“We had to get a [condominium] unit so they stay close to the office so they can come to work. Even without work, it was necessary to ensure that the personnel were planned. They receive a certain salary for the employees.”

During the first confinement in 2020, Essilor had to close shop and stop its activities. As an “essential” business, however, it reopened immediately once the lockdown was released.

Essilor Philippines General Manager Emelita Roleda (front) at the 2019 Asia-Pacific Optometry Congress held at the SMX Convention Center in Pasay City in June 2019.

Essilor Philippines General Manager Emelita Roleda (front) at the 2019 Asia-Pacific Optometry Congress held at the SMX Convention Center in Pasay City in June 2019.

“We do [Covid-19] testing among staff every week,” Roleda said. “We don’t allow them to commute, so far. They stay in condominiums near our offices. In addition, we are hosting virtual meetings.”

Become an optometrist

Working at Essilor Philippines has become Roleda’s pride, professionally and even personally. “[O]Our product helps people see better, so they live better if they see well,” she said. [for] young people who are still in school, Essilor will change their lives for the better if they see well.”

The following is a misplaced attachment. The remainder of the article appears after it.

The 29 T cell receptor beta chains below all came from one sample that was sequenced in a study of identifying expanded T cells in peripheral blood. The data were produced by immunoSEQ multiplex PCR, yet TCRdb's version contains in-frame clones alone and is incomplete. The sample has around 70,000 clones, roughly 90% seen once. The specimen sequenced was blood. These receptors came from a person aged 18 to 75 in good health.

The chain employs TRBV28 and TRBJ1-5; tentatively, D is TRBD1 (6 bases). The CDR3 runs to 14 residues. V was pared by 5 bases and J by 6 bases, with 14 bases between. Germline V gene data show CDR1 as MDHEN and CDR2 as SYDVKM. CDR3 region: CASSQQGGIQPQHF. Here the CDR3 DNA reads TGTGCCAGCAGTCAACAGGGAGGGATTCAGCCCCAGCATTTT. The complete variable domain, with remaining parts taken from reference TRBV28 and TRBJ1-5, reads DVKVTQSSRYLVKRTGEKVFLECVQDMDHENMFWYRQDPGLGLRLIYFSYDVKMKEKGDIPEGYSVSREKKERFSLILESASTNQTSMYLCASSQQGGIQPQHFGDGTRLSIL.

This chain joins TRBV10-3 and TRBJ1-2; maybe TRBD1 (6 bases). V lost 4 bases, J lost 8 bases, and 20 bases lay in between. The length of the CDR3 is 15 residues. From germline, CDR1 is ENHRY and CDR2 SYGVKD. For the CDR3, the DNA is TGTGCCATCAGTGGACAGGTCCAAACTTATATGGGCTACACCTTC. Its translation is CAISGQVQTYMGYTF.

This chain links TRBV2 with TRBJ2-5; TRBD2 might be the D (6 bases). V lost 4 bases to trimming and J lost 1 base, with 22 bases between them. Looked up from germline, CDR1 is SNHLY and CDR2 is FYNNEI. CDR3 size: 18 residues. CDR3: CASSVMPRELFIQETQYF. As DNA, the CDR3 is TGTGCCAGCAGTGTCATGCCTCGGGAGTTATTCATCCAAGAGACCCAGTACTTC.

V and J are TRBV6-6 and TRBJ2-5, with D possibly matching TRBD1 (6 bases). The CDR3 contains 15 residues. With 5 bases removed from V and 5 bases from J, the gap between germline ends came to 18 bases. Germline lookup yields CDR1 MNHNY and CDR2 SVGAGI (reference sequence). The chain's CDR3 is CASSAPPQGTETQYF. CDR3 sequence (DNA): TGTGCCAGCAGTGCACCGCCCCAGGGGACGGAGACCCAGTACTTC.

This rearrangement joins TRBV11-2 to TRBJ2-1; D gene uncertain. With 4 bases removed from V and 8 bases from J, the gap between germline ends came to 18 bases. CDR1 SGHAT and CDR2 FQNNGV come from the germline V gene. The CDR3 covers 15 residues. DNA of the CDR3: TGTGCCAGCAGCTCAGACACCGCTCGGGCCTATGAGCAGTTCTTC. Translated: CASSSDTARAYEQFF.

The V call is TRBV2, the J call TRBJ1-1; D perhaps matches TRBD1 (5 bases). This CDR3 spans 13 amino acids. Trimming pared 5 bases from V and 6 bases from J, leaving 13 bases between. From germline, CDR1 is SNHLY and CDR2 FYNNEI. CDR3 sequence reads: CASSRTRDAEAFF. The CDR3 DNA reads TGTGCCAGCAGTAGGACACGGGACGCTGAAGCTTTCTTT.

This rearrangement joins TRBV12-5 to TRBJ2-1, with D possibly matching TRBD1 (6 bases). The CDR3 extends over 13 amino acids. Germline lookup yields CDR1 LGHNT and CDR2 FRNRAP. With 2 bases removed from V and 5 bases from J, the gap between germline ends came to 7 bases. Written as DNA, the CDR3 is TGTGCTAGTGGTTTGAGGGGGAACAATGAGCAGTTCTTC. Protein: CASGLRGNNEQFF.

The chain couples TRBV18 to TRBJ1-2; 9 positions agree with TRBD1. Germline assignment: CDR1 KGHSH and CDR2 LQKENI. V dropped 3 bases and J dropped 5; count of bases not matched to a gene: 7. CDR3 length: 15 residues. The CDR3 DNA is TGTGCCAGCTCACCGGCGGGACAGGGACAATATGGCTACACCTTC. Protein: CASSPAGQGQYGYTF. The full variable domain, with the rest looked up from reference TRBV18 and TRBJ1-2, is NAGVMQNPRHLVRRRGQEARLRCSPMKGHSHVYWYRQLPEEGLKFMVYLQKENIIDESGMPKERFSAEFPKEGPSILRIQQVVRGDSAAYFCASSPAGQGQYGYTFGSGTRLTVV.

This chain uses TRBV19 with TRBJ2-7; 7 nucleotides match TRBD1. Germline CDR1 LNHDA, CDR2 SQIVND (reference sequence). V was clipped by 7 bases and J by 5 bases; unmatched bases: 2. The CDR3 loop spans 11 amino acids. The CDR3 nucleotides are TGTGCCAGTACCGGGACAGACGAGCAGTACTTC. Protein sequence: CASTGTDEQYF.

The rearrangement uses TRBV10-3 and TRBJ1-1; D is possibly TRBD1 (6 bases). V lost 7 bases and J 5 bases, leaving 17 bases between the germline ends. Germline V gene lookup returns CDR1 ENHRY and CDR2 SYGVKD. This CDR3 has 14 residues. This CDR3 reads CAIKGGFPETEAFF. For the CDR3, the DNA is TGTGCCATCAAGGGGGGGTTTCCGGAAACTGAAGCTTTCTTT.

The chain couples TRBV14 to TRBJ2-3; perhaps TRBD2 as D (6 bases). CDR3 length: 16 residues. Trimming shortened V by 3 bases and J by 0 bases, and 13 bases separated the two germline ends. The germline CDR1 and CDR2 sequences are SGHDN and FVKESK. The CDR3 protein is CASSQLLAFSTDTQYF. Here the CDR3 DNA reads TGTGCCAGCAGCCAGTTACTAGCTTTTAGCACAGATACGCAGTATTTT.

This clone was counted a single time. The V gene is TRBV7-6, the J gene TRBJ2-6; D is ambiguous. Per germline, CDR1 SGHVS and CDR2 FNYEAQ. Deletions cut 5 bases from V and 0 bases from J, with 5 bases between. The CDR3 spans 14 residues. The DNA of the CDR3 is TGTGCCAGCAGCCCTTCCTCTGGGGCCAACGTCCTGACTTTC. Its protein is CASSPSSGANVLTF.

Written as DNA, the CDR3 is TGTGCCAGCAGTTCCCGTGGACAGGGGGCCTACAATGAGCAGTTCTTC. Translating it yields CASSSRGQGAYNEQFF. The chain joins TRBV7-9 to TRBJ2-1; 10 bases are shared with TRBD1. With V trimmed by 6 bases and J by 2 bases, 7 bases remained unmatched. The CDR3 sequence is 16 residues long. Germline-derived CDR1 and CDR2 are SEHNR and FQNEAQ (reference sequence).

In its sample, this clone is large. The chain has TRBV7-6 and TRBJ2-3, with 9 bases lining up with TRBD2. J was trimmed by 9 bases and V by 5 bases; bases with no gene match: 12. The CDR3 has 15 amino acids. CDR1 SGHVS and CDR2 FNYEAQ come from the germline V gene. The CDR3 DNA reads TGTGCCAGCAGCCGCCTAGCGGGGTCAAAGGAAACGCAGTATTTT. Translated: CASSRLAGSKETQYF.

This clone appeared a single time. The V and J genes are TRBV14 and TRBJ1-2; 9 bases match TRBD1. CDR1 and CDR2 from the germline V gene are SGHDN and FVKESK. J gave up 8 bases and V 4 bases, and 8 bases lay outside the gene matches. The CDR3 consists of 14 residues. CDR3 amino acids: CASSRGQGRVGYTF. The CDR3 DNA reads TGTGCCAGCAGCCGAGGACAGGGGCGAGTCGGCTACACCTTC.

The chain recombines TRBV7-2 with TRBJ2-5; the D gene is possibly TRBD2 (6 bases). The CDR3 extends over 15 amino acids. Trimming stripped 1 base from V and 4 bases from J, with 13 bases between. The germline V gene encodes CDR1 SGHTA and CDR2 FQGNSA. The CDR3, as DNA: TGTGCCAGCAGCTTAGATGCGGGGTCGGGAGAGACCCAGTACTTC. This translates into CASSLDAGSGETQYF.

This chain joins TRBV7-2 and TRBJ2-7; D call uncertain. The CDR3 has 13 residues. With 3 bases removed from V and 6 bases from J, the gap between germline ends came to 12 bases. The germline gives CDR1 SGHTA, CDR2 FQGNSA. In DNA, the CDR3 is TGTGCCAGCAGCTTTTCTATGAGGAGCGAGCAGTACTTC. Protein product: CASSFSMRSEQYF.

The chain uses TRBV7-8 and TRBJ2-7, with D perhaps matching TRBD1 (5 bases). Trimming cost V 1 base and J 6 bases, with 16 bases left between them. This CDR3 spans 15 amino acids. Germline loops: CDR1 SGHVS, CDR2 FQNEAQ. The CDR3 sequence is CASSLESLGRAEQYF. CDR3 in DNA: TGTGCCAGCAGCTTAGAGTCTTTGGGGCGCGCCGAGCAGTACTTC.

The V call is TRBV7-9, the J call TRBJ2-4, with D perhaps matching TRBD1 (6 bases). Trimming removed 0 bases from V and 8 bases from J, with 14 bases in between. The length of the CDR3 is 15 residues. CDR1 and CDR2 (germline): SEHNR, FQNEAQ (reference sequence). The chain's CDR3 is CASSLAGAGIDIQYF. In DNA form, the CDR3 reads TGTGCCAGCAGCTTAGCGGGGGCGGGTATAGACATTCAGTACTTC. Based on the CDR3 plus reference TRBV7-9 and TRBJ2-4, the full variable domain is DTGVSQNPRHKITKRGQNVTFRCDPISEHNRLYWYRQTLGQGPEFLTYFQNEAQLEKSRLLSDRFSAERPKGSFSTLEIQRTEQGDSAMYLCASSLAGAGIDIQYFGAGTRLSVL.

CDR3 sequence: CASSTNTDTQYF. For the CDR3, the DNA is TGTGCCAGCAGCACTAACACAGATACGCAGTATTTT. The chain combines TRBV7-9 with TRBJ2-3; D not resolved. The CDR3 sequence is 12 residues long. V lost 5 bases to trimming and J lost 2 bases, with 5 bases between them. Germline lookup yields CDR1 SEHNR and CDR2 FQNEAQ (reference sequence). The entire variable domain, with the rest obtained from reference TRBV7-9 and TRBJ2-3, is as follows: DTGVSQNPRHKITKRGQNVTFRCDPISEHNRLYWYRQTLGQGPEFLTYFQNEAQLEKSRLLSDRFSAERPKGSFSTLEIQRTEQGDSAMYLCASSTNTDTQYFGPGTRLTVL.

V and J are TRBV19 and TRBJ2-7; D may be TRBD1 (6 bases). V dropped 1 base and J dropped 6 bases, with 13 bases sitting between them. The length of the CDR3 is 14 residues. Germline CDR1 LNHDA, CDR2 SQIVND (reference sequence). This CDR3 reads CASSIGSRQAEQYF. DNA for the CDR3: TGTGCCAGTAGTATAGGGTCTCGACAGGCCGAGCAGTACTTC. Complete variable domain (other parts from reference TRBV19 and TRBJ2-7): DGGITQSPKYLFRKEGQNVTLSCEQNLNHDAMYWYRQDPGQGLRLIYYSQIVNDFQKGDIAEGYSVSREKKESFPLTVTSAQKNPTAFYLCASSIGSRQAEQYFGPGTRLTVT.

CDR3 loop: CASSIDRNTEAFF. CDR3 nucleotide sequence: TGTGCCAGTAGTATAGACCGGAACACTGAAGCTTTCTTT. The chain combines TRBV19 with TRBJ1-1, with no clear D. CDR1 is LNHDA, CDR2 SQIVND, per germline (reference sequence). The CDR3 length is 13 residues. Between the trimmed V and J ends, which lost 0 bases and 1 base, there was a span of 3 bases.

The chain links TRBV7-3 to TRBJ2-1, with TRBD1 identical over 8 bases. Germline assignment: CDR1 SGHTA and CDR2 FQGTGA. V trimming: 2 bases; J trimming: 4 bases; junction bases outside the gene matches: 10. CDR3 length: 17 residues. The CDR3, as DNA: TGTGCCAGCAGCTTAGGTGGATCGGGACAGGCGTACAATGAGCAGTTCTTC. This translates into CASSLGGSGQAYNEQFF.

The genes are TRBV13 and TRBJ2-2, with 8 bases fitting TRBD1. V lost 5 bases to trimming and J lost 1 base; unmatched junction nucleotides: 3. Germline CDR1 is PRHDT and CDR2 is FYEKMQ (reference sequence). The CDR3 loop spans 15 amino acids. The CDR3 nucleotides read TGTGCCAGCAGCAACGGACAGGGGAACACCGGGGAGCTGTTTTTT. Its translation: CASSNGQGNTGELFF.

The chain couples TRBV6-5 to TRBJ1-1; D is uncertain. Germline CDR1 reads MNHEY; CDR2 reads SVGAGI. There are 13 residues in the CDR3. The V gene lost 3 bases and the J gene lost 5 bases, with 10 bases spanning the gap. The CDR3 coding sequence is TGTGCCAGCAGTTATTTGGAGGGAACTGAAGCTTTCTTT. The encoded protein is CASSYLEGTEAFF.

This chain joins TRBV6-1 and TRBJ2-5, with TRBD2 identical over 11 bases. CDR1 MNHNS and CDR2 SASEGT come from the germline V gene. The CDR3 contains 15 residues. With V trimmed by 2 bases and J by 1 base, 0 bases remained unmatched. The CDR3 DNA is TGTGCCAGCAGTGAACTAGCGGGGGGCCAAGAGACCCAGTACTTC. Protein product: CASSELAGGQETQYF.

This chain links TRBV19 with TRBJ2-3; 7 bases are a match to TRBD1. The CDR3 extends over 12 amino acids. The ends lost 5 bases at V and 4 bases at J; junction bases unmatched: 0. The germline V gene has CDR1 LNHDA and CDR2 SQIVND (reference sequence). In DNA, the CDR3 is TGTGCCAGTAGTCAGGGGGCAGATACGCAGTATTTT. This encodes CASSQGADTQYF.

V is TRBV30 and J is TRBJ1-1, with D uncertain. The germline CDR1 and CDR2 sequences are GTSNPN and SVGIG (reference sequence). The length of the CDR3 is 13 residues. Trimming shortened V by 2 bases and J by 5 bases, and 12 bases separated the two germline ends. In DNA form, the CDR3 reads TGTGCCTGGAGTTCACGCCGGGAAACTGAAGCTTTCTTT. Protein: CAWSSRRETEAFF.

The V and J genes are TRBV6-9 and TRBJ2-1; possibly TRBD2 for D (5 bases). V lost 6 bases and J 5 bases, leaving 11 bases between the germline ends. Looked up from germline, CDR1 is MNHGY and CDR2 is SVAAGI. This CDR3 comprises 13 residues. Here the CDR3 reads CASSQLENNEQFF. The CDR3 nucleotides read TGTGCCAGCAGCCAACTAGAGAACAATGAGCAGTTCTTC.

“Imagine if a student has very bad eyesight, his grades are often bad because he cannot see what is written on the board correctly. This is an important thing for him.”

Essilor supplies lenses and didn’t focus on frames until two years ago when it merged with EssilorLuxotica. “Here in the Philippines, things will change with the entry of EssilorLuxotica,” Roleda noted. “Eventually, we will have frames. At the moment, frames always go through a distributor.”

Locally, Essilor has not yet officially marketed frames. “We work a lot with ophthalmologists since we don’t do retail,” Roleda said. “We only do wholesale. We sell to optical stores and eye centers.”